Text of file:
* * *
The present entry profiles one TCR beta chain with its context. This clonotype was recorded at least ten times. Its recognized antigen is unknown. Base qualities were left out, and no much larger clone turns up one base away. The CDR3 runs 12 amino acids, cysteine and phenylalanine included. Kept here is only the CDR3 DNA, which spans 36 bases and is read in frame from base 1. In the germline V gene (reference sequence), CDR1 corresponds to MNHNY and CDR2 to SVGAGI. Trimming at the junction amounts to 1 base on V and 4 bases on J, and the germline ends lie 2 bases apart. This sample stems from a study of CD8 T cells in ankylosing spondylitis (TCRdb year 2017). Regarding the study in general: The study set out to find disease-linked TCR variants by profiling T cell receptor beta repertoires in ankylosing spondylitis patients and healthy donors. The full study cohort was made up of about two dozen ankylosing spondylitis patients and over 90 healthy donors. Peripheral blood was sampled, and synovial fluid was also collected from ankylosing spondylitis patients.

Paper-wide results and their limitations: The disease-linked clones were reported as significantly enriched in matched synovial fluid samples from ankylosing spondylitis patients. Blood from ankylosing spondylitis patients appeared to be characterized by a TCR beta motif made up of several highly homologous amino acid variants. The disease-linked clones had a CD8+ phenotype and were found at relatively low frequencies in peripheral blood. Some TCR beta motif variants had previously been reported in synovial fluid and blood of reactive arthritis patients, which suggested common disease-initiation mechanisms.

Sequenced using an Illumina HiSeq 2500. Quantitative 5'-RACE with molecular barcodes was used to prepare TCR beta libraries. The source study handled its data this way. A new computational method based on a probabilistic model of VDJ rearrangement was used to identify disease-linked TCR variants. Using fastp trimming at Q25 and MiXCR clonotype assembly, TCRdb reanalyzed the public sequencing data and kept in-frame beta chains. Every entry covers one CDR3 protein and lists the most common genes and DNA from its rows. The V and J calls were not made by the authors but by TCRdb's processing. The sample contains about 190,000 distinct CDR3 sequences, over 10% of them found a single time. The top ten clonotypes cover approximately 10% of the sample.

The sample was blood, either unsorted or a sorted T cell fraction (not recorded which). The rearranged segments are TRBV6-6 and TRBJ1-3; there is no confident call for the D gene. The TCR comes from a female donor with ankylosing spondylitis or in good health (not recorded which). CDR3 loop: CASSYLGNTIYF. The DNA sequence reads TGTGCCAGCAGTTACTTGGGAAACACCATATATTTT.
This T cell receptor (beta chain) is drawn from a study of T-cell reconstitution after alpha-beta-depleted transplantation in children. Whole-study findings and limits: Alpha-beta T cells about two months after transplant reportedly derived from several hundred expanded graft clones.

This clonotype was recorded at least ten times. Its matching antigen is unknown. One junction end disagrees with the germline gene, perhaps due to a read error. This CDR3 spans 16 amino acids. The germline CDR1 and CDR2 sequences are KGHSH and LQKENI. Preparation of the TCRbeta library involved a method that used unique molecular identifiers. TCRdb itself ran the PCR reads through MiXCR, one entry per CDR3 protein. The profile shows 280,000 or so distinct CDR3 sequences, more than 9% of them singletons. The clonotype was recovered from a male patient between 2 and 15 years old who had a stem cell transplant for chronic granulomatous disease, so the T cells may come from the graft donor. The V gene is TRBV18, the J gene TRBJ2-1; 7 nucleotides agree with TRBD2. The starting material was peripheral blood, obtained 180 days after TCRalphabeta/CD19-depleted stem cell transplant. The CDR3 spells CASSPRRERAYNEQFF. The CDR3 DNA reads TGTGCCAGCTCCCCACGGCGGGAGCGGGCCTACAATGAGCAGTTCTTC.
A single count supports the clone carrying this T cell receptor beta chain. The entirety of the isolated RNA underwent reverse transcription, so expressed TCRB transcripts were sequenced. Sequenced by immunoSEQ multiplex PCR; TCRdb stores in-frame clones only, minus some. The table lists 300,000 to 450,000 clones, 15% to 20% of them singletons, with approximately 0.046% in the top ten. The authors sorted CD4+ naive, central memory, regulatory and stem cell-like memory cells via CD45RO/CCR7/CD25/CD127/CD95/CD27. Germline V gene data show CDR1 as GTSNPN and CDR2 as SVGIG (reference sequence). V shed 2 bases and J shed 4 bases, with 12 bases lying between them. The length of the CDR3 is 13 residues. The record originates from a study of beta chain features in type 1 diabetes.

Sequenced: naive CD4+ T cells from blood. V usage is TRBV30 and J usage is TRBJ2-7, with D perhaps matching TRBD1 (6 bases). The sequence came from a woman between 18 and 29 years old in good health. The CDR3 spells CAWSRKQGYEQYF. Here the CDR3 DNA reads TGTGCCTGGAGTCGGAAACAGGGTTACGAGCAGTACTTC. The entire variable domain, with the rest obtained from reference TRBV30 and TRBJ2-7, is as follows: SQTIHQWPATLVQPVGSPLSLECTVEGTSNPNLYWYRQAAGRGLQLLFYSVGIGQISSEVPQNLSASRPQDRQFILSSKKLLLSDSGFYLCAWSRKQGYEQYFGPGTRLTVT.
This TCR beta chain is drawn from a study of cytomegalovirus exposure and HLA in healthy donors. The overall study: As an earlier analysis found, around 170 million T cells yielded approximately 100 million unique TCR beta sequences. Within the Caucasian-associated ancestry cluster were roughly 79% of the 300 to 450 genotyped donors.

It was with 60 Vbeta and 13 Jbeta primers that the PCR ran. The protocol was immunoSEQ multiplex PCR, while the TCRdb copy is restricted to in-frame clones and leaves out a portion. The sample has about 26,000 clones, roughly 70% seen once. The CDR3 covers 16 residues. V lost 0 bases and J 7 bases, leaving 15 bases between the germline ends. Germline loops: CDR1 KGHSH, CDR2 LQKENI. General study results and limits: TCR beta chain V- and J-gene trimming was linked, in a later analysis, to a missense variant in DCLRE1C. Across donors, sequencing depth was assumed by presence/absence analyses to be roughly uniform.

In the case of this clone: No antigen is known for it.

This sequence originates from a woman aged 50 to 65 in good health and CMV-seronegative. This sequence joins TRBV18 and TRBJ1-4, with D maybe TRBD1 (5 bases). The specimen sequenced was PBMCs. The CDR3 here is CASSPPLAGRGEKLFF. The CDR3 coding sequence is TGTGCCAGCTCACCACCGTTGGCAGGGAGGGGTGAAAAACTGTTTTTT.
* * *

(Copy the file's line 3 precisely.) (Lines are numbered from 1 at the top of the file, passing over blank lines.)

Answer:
Sequenced using an Illumina HiSeq 2500. Quantitative 5'-RACE with molecular barcodes was used to prepare TCR beta libraries. The source study handled its data this way. A new computational method based on a probabilistic model of VDJ rearrangement was used to identify disease-linked TCR variants. Using fastp trimming at Q25 and MiXCR clonotype assembly, TCRdb reanalyzed the public sequencing data and kept in-frame beta chains. Every entry covers one CDR3 protein and lists the most common genes and DNA from its rows. The V and J calls were not made by the authors but by TCRdb's processing. The sample contains about 190,000 distinct CDR3 sequences, over 10% of them found a single time. The top ten clonotypes cover approximately 10% of the sample.